Introduction: The Accreditation Council for Graduate Medical Education (ACGME) requires family medicine residents to complete a quality improvement (QI) project. There is a need for more QI training activities to be shared to meet this requirement. Our objective was to describe an activity for residents to improve women’s preventive health services in an underserved clinic. Specific aims were to determine: (1) how women’s receipt of preventive services compared to benchmarks, (2) physician and staff knowledge of the process and barriers to receiving services, and (3) whether an intervention to increase awareness among physicians and staff improved preventive services.
Methods: Residents (N=30) evaluated charts (N=505) to determine receipt of mammograms, pap tests, colon cancer screenings, and pneumonia vaccines. We compared estimates to existing clinic benchmarks. We presented initial (preintervention) results to physicians and staff at clinic team meetings. We collected perceptions of processes and barriers to preventive services. Preintervention methods were replicated (N=100) and results were compared (postintervention).
Results: Preintervention, mammograms (72%) and Pap tests (65%) were lower than clinic benchmarks. Most (81%) women ages 65 and older received a pneumonia vaccine; however, this was lower than the national Healthy People 2020 goal. Fear, knowledge, and scheduling were identified as top barriers. Post-intervention, there was a statistically significant increase in Pap tests (P=.0013).
Conclusion: This activity trained residents how to impact their practice through QI methods and can be used in other programs as a foundation for developing basic QI initiatives. Future efforts should focus on evaluating barriers to preventive services from the patient perspective.
To meet Accreditation Council for Graduate Medical Education (ACGME) requirements, residents are required to complete a quality improvement (QI) project.1 Impactful QI residency training programs involve clinical outcomes and metrics, direct role modeling, and evaluations of patient impact.2,3 Most QI curricula focus on learner knowledge.2-4 Primary care-based QI education models should incorporate experiential learning and QI application.4-8 More QI curricula that focus on evaluation of clinical outcomes while educating learners are needed.9,10
We developed a QI project to improve women’s preventive health services using experiential learning activities for FM residents who practice in an underserved clinic. We conducted a quasi-experimental project to determine: (1) how women’s receipt of vaccines and cancer screenings compared to benchmarks, (2) physician and staff knowledge of processes and barriers to receiving preventive services, and (3) whether an intervention for physicians and staff improved patients’ receipt of preventive services.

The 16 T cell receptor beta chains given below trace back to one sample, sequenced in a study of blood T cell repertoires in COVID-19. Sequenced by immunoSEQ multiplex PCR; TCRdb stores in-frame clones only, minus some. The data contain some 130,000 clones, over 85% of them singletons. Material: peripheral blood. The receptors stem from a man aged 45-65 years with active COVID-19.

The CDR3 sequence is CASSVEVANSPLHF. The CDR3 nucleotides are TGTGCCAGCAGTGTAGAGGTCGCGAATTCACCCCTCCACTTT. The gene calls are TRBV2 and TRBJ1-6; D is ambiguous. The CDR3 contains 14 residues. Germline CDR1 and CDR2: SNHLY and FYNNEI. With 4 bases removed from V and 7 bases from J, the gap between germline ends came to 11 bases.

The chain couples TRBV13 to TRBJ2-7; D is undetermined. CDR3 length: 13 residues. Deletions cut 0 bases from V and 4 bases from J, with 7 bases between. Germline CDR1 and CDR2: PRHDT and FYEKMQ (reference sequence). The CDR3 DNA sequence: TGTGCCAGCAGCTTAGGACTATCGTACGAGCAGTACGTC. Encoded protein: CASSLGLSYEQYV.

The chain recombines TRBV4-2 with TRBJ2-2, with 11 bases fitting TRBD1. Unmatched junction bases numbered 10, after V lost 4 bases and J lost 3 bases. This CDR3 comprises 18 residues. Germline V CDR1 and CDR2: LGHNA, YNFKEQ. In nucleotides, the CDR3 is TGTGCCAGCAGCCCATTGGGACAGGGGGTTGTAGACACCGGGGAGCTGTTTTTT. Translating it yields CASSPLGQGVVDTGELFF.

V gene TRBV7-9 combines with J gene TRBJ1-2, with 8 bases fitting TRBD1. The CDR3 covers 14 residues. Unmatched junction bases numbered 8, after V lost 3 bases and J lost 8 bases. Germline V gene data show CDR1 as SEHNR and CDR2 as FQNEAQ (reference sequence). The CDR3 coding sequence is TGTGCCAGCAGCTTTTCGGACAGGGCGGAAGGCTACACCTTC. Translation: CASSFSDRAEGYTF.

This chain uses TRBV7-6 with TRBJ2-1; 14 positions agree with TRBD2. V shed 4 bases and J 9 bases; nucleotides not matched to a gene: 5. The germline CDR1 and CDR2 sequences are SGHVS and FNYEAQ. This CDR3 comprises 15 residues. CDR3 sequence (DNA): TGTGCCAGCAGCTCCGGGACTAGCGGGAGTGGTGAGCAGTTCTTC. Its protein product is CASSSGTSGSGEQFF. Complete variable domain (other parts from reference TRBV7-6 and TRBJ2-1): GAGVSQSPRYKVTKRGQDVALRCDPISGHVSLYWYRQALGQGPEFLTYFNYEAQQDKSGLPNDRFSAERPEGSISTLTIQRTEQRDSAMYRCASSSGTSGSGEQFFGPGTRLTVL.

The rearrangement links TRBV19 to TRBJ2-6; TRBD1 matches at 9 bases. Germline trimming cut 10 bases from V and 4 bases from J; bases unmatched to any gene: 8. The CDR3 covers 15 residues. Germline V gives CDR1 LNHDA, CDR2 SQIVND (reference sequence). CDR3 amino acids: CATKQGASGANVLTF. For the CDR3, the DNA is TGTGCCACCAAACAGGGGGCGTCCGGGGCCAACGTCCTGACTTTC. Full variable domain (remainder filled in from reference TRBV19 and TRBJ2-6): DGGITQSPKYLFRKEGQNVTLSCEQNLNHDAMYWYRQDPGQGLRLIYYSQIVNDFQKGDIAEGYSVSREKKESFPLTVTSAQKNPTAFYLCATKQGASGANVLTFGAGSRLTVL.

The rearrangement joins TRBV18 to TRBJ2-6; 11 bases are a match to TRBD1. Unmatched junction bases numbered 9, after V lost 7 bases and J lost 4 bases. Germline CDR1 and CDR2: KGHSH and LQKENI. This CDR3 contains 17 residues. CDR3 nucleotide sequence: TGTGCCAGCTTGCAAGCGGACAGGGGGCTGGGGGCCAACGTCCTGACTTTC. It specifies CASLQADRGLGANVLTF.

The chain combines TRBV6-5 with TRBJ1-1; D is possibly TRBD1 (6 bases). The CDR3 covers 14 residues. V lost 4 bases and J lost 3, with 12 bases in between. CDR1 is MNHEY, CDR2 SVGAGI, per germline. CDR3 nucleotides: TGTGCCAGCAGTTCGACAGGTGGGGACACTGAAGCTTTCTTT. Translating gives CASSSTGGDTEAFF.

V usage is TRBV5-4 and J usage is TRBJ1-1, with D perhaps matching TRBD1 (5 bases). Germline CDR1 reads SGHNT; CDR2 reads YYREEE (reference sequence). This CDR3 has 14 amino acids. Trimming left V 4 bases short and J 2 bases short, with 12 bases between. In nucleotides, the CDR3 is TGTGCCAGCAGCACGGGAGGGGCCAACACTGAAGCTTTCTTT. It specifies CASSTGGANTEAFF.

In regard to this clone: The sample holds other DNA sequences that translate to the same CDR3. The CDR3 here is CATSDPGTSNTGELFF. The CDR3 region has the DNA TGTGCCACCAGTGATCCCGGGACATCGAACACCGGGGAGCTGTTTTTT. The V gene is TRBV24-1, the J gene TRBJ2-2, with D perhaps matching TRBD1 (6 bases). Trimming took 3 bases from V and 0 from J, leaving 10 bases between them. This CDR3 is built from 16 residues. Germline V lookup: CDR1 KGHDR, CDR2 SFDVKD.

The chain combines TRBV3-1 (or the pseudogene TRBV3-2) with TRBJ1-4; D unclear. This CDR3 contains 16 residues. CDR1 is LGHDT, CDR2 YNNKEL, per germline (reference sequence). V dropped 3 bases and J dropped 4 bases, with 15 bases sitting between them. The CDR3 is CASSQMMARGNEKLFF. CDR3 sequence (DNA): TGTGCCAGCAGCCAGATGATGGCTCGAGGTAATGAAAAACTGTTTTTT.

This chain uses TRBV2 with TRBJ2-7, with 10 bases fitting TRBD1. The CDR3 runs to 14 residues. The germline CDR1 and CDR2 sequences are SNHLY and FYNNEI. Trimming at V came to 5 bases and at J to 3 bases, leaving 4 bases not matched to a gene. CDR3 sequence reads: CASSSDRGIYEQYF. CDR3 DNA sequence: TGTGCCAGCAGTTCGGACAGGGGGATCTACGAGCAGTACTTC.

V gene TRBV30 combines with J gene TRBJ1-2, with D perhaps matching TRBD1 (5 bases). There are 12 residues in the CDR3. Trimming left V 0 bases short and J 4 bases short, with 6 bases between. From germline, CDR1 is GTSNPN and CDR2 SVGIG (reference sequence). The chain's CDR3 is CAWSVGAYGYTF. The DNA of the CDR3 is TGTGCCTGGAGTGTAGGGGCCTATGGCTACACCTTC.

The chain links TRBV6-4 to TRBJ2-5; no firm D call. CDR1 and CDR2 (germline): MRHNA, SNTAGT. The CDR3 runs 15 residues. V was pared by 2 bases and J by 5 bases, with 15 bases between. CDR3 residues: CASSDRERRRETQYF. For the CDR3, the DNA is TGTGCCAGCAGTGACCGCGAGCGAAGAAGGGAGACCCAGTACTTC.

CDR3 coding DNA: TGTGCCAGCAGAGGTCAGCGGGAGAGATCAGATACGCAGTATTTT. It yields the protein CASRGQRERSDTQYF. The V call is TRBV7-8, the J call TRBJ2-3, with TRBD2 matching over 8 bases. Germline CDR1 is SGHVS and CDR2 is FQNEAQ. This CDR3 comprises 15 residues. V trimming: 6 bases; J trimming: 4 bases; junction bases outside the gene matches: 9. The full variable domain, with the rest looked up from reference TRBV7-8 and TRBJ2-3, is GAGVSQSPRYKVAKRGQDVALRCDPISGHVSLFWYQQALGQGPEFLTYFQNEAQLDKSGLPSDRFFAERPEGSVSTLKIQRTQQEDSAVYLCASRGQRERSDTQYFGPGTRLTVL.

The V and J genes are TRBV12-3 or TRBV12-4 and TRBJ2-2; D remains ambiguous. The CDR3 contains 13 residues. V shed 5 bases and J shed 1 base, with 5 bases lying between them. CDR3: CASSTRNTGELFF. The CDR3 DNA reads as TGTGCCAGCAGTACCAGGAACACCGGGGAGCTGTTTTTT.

The project was developed for the Parkland Family Medicine Clinic, the training site for family medicine residents. The clinic conducts approximately 20,000 visits per year among medically underserved residents in Dallas, Texas. More than 60% of patients have limited or no English proficiency.
Preintervention, we randomly selected electronic medical records (EMRs, N=505) from 2,500 female patient (ages 40 years and older) visits during a 4-month period, based on a clinic report. First-year residents reviewed 10 charts while second- and third-year residents reviewed 20 charts. We evaluated charts for: (1) mammogram in past 2 years, (2) Pap test in past 3 years, (3) colon cancer screenings (ages 50 years or more), and (4) pneumonia vaccine (ages 65 years or more) based on recommendations.10-12 We compared estimates to local (Dallas County),13 state (Texas),14 and Healthy People 2020 estimates/goals.15
During the intervention, preliminary results and an overview of recommendations were presented to physicians and staff. We collected surveys assessing knowledge and. Two questions were asked for each preventive service. Participants were asked, “what do you know about the process for a patient at our clinic to receive [insert preventive service] after a provider has ordered it?” Then, participants were asked “what do you think are some potential barriers to patients at our clinic getting a mammogram/Pap test/colonoscopy/pneumonia vaccine?”
Postintervention, a new random sample of records (n=100) were selected from patient visits the following year. Our postintervention sample size was smaller because data could only be collected by three residents, who used this project to meet research and scholarly activity requirements, instead of by all residents. We compared pre- and post results.
We used descriptive statistics to report age and receipt of preventive services. We developed themes to describe processes/barriers. We entered open-ended responses into a Microsoft Excel database, and identified key words related to processes and barriers, and we counted recurring words (ie, scheduling, language). We used McNemar tests to determine statistically significant differences pre-/postintervention. This project was reviewed and approved as QI by our institutional review board.